City officials are mulling over their diminishing options Friday morning after losing a crucial round in their bid to ban fast-landing private jets from Santa Monica Airport.
The Federal Aviation Administration found in a decision released Thursday that the ordinance banning private jets with fast landing speeds violates the city's legal obligations. The decision was based on evidence presented during a four-day hearing in March.
Anthony N. Palladino, a senior FAA attorney and hearing officer, concluded that the ban violates the terms of $9.7 million in federal grants received by the airport and a 1984 agreement between the city and the federal government to give final authority over safety issues to the FAA, the Los Angeles Times reported.
Palladino also decided that the restriction does not comply with the federal Surplus Property Act, which provided for the airport's return to the city under certain conditions after it was leased by the government during World War II, according to The Times.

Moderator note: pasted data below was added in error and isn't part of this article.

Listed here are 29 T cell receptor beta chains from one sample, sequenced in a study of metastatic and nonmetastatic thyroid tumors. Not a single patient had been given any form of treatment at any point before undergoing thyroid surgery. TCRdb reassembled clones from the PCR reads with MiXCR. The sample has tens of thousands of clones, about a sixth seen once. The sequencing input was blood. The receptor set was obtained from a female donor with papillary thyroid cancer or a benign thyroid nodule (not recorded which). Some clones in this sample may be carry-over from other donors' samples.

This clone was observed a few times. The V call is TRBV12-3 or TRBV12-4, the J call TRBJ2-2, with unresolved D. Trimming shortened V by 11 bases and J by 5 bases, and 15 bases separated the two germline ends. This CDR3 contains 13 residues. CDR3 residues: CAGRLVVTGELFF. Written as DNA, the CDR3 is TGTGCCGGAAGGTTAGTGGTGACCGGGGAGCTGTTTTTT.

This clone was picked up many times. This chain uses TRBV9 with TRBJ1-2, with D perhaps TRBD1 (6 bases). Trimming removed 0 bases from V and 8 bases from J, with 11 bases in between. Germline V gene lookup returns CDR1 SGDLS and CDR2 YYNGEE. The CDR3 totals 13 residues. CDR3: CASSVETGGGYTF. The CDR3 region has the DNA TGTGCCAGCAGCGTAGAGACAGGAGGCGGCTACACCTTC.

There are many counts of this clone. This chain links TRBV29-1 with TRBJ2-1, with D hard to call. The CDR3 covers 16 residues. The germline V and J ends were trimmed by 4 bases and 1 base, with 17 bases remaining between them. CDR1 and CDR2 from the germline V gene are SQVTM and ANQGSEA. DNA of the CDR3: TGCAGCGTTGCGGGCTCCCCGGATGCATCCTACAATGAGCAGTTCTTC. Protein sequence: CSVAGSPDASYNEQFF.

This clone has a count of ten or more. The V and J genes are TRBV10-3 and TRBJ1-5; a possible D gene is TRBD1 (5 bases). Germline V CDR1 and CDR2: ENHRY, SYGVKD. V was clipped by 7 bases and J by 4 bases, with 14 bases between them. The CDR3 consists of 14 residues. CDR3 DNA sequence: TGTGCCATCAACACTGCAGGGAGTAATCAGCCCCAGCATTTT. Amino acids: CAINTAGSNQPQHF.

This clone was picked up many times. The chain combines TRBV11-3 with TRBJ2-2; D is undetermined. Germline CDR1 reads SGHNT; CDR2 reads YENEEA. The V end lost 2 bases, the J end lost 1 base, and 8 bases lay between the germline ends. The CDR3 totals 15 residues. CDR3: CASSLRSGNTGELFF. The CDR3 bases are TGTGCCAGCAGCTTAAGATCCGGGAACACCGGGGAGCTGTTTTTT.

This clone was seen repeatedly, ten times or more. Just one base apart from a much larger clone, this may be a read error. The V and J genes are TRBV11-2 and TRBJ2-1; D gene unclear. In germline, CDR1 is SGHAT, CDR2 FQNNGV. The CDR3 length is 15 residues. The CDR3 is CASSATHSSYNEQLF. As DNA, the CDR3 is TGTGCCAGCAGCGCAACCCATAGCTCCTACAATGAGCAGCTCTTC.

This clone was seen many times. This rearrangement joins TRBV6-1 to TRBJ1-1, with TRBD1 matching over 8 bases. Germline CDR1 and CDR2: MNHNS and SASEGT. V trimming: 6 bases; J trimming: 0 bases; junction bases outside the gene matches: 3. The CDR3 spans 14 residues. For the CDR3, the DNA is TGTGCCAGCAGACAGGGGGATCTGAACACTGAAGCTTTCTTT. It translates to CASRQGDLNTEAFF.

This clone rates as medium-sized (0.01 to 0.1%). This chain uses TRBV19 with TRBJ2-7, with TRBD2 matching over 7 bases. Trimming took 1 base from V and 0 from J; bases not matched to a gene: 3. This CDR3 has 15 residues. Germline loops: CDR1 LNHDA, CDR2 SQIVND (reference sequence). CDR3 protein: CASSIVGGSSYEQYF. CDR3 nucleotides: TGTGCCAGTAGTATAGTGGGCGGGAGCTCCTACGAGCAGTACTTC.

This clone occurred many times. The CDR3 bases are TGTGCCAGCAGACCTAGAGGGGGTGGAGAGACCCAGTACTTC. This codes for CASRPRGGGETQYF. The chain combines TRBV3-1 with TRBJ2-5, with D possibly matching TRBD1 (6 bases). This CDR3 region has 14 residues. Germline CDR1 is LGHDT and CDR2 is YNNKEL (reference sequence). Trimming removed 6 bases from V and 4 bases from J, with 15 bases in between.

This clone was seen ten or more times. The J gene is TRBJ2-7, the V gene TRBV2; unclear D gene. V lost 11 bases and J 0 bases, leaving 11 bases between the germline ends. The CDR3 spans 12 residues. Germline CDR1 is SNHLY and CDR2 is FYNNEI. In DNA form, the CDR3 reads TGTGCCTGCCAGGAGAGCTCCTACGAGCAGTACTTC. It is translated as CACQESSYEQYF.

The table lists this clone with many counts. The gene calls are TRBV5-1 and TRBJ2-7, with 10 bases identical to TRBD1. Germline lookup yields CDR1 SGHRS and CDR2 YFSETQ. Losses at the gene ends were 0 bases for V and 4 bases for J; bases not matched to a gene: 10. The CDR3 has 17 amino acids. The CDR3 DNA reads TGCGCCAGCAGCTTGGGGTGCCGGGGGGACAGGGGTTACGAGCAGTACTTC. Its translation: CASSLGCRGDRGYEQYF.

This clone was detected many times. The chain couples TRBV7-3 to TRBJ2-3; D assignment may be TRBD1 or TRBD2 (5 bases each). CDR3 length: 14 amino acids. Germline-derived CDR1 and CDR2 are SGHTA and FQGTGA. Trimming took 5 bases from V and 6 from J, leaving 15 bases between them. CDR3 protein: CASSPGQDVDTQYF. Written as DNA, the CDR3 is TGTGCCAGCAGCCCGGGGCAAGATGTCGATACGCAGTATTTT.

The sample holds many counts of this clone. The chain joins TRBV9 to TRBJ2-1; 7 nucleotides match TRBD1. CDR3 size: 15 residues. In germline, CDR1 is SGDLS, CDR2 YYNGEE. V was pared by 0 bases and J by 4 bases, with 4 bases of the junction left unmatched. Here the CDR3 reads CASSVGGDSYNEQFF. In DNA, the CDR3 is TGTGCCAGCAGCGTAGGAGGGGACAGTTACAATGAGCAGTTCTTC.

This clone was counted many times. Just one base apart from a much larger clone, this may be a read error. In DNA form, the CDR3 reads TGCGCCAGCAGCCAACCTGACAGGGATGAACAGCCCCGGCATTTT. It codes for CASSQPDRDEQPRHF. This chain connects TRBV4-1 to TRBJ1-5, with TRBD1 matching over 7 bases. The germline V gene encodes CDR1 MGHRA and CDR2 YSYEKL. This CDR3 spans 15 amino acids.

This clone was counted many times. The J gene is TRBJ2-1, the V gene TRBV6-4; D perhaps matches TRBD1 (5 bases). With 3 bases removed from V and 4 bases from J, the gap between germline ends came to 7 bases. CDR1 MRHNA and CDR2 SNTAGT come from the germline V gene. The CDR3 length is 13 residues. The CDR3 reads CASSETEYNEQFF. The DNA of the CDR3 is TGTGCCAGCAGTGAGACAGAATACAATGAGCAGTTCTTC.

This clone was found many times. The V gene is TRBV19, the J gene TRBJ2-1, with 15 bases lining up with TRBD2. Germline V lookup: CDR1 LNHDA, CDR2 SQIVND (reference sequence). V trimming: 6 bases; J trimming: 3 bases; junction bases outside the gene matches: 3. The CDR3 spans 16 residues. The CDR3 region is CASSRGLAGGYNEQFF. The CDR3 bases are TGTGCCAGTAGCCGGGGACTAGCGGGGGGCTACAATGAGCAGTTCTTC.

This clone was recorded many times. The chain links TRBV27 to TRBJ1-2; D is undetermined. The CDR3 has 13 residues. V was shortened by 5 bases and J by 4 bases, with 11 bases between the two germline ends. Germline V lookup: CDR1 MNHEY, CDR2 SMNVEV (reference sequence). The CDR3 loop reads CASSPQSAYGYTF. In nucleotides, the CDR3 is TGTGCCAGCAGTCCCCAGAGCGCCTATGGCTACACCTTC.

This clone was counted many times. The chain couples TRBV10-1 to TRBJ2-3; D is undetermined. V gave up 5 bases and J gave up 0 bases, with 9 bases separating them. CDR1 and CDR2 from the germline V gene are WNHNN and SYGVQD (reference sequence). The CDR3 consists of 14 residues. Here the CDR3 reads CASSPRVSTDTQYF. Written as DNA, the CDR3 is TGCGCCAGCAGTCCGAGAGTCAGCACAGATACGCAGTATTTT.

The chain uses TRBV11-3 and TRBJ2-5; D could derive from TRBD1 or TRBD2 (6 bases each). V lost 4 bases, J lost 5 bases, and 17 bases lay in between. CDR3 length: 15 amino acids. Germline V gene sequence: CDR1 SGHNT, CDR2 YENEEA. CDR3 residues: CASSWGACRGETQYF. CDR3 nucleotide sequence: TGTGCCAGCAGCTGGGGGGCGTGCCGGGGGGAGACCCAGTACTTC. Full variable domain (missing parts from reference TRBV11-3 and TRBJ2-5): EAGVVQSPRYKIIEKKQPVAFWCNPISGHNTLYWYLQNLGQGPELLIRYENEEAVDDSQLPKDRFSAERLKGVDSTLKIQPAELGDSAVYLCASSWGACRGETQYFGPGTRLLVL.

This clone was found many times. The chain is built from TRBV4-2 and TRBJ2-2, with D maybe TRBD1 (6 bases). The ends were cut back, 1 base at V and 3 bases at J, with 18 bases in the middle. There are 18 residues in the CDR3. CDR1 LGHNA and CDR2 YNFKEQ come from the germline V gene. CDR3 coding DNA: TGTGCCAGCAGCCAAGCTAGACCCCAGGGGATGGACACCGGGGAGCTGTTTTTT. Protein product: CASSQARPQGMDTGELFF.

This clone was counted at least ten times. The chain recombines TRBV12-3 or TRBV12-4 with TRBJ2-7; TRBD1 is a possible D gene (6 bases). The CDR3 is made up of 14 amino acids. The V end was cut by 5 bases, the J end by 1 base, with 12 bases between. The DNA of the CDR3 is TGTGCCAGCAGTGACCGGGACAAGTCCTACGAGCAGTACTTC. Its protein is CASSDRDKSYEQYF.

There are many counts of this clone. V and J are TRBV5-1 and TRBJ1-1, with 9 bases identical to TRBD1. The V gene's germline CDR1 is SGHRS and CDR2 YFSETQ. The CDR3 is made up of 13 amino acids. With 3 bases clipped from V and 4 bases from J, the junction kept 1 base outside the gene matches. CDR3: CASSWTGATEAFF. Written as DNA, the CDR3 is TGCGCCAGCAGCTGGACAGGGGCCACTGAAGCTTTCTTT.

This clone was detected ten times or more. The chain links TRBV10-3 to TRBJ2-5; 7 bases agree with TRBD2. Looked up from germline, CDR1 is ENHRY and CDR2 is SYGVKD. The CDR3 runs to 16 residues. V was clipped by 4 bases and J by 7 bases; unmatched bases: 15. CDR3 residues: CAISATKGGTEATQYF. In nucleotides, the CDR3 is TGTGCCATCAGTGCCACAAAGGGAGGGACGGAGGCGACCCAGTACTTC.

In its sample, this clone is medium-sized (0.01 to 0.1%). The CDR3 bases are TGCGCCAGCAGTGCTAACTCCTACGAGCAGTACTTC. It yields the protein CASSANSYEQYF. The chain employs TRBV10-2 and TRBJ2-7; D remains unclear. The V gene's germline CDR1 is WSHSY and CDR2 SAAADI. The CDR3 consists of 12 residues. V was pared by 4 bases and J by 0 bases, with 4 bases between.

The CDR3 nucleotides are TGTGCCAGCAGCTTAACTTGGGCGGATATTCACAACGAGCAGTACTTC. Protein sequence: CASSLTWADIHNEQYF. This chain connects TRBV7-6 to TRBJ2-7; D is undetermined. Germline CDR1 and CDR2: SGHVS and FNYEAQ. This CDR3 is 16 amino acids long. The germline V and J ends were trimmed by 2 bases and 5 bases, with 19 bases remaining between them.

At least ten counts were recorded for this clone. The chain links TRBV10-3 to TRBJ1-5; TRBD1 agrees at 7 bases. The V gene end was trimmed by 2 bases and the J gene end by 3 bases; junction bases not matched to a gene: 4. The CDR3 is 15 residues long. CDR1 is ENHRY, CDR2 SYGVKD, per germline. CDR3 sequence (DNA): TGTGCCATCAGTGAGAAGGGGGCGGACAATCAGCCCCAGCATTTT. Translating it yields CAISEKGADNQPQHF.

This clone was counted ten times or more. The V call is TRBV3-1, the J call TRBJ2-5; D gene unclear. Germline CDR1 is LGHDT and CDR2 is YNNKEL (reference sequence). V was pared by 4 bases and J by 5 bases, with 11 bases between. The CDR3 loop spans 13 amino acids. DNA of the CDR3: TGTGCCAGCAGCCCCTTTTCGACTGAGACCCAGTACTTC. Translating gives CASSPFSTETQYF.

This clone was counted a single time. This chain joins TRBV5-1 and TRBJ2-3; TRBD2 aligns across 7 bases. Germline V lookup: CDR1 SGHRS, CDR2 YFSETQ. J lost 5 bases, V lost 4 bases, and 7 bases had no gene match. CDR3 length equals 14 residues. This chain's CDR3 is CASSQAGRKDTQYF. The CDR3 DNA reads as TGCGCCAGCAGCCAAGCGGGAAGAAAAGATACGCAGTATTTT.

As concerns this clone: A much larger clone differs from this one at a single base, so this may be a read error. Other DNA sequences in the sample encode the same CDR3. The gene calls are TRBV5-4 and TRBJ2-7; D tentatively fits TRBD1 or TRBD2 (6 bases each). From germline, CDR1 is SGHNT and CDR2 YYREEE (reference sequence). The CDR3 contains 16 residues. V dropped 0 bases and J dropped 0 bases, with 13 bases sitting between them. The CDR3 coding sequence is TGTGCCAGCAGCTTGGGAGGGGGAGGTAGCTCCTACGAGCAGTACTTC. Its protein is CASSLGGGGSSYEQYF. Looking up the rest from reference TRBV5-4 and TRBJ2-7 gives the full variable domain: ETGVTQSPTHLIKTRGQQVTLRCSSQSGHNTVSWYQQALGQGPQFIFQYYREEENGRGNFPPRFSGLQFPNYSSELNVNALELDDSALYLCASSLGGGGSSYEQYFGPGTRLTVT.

Approved by the Santa Monica City Council in late 2007, the ban prohibits private and corporate jets with landing speeds of 139 mph to 191 mph from using the airport. Though there has never been a crash, city officials argue the planes could run off the runway.
The ordinance has never gone into effect, however, because of a cease-and-desist order issued by the FAA and a preliminary injunction upheld earlier this week by a federal appeals court.
Palladino's decision can be appealed to an FAA associate administrator for policy, who would have to decide the matter by July 8, The Times reported. The ruling would constitute the FAA's final decision, which could then be appealed in federal court.